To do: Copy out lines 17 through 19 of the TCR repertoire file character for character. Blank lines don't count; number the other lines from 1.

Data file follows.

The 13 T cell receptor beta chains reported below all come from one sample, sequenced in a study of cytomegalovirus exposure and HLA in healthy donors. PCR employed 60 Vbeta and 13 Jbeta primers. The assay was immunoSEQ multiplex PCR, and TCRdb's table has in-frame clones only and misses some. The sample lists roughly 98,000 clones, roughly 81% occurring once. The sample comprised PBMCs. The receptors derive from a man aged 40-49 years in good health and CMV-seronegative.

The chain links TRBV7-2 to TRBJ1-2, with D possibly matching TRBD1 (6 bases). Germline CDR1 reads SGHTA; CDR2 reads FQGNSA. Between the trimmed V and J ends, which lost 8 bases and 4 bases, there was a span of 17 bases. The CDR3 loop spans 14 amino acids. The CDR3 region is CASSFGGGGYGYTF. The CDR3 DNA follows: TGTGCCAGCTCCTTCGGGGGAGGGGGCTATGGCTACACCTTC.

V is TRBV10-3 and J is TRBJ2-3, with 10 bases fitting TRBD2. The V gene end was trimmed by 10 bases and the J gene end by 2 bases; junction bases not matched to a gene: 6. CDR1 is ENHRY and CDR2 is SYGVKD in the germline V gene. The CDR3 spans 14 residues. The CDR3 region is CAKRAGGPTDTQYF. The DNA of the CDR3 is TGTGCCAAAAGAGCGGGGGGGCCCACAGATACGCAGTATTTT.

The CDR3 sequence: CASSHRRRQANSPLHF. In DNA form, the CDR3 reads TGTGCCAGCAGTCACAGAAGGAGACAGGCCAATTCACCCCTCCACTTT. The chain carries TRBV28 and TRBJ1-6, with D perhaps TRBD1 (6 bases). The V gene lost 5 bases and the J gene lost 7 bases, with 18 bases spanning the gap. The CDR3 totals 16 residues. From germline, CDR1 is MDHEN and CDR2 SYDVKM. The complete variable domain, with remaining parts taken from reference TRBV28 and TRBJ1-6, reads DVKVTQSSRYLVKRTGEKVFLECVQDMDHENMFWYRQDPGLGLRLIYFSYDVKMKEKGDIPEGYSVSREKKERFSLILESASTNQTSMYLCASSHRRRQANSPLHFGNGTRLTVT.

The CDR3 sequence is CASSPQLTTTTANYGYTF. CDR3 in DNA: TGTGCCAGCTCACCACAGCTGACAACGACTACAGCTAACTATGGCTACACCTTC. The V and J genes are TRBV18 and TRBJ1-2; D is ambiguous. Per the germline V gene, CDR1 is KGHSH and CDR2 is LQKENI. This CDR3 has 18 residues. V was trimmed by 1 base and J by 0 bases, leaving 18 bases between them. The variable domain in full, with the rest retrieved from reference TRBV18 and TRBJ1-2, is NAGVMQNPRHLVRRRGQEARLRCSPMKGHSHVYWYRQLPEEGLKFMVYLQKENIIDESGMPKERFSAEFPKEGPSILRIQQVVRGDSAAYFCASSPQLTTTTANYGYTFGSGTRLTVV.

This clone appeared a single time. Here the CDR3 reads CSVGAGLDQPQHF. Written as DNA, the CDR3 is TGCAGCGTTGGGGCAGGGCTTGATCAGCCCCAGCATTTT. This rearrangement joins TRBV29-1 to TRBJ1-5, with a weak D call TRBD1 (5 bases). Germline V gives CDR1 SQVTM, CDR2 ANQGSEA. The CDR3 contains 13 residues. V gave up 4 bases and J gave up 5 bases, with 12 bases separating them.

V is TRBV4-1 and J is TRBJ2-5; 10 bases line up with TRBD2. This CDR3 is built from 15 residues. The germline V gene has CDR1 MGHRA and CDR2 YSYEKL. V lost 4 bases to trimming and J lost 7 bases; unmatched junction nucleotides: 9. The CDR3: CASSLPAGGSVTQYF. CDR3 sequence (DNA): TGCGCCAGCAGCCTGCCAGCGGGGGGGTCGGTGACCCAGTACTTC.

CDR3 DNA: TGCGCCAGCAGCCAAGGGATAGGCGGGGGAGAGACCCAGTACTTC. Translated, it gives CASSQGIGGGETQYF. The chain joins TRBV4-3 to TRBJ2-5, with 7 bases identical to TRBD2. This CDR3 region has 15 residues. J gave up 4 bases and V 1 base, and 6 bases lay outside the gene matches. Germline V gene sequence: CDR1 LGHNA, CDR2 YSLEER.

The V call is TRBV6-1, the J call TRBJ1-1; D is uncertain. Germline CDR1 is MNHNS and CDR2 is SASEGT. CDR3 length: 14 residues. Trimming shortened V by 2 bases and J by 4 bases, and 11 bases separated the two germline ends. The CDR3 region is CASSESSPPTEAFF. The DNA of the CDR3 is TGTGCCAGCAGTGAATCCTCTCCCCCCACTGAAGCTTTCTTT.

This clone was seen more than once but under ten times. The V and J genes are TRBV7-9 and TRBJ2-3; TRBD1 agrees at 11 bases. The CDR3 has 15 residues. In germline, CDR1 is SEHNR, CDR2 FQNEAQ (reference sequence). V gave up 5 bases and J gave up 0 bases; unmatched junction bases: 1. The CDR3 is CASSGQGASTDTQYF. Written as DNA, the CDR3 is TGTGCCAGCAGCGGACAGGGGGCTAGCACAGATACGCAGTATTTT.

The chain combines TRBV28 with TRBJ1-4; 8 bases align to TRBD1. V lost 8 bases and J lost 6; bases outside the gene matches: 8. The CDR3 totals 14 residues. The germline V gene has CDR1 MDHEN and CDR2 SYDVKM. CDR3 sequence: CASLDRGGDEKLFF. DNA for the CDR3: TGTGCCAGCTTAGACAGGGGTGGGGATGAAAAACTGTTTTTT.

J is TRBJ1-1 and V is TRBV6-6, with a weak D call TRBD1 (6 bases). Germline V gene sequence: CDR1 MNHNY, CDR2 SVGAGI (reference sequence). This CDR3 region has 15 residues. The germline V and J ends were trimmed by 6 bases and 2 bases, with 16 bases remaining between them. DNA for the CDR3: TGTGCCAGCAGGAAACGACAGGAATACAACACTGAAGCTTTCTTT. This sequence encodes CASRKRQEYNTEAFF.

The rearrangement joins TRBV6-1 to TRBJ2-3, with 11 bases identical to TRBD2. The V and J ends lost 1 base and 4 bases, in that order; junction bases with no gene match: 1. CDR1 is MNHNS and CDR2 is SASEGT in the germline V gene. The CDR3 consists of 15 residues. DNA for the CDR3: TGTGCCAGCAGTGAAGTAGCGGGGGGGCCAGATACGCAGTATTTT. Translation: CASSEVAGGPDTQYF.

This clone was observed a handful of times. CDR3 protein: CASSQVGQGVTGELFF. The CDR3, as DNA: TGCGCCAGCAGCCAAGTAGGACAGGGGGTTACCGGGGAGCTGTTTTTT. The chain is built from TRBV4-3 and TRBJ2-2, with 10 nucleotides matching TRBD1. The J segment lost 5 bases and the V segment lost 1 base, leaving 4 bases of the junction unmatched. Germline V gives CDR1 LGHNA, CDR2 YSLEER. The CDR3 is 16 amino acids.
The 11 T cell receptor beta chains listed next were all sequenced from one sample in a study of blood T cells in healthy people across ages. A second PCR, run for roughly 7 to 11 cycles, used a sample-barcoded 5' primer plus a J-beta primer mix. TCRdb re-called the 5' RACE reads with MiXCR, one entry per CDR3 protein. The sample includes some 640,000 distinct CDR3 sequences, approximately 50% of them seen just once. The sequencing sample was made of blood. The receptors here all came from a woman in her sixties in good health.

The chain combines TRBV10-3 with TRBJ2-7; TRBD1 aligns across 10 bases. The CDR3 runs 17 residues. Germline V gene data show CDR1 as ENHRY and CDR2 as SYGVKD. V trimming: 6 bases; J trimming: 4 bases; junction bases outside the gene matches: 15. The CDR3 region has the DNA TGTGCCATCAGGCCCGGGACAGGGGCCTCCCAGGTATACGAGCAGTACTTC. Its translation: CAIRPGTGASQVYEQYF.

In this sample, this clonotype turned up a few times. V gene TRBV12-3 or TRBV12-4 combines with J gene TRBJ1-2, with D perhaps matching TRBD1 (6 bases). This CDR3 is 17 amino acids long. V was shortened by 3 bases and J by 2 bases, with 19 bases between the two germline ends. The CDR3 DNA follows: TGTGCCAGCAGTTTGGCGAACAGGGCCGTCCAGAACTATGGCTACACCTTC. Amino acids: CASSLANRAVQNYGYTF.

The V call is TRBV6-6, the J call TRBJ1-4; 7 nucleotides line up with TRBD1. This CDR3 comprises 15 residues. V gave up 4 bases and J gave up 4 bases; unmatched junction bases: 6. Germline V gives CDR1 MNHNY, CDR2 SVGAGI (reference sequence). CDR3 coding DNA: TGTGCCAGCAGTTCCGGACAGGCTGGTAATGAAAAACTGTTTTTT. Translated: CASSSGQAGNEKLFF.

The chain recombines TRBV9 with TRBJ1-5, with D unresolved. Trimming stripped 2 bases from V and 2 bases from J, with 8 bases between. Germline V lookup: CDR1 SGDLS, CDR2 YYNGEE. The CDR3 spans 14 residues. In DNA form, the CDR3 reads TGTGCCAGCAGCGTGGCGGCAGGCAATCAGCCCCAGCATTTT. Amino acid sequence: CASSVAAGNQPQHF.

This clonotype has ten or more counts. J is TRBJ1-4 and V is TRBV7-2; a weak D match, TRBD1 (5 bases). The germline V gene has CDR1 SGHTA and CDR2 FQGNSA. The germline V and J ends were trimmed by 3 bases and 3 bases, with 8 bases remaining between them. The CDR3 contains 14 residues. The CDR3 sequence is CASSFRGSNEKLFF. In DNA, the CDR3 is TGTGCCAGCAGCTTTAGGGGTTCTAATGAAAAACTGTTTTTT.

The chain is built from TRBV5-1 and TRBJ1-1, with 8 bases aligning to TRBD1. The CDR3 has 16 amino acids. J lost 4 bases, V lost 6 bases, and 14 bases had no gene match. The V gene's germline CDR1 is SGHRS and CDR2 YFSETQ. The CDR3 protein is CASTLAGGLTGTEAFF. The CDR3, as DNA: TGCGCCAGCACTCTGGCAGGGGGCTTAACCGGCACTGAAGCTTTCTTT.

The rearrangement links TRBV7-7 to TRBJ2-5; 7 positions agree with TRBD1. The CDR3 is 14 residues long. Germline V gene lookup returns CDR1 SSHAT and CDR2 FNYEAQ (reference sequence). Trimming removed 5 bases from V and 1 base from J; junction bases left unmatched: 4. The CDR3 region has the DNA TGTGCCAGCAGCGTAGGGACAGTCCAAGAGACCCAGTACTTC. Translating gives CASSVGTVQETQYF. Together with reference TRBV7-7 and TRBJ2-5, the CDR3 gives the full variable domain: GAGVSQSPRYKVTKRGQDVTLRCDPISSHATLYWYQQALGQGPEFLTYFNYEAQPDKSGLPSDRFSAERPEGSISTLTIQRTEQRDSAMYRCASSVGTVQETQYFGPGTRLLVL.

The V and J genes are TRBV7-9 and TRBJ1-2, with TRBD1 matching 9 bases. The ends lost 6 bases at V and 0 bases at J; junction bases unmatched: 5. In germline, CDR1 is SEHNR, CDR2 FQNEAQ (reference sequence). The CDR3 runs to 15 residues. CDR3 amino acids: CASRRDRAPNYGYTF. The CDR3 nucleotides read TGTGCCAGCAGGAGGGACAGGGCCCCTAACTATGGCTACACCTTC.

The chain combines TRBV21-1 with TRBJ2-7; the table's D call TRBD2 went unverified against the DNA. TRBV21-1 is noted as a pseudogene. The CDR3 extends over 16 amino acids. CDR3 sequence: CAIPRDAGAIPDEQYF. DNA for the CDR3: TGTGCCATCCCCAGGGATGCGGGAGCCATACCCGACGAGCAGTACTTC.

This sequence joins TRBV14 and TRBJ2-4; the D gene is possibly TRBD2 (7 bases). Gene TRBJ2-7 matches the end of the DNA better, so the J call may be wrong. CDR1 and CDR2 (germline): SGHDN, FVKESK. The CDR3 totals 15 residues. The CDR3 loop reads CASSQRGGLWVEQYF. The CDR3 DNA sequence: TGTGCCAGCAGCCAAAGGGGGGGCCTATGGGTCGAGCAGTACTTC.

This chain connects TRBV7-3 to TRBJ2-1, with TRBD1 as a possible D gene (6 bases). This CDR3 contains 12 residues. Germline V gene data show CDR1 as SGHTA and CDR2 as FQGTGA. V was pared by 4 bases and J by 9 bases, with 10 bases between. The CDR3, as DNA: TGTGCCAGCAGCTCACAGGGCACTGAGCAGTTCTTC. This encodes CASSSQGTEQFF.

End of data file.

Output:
In this sample, this clonotype turned up a few times. V gene TRBV12-3 or TRBV12-4 combines with J gene TRBJ1-2, with D perhaps matching TRBD1 (6 bases). This CDR3 is 17 amino acids long. V was shortened by 3 bases and J by 2 bases, with 19 bases between the two germline ends. The CDR3 DNA follows: TGTGCCAGCAGTTTGGCGAACAGGGCCGTCCAGAACTATGGCTACACCTTC. Amino acids: CASSLANRAVQNYGYTF.

The V call is TRBV6-6, the J call TRBJ1-4; 7 nucleotides line up with TRBD1. This CDR3 comprises 15 residues. V gave up 4 bases and J gave up 4 bases; unmatched junction bases: 6. Germline V gives CDR1 MNHNY, CDR2 SVGAGI (reference sequence). CDR3 coding DNA: TGTGCCAGCAGTTCCGGACAGGCTGGTAATGAAAAACTGTTTTTT. Translated: CASSSGQAGNEKLFF.

The chain recombines TRBV9 with TRBJ1-5, with D unresolved. Trimming stripped 2 bases from V and 2 bases from J, with 8 bases between. Germline V lookup: CDR1 SGDLS, CDR2 YYNGEE. The CDR3 spans 14 residues. In DNA form, the CDR3 reads TGTGCCAGCAGCGTGGCGGCAGGCAATCAGCCCCAGCATTTT. Amino acid sequence: CASSVAAGNQPQHF.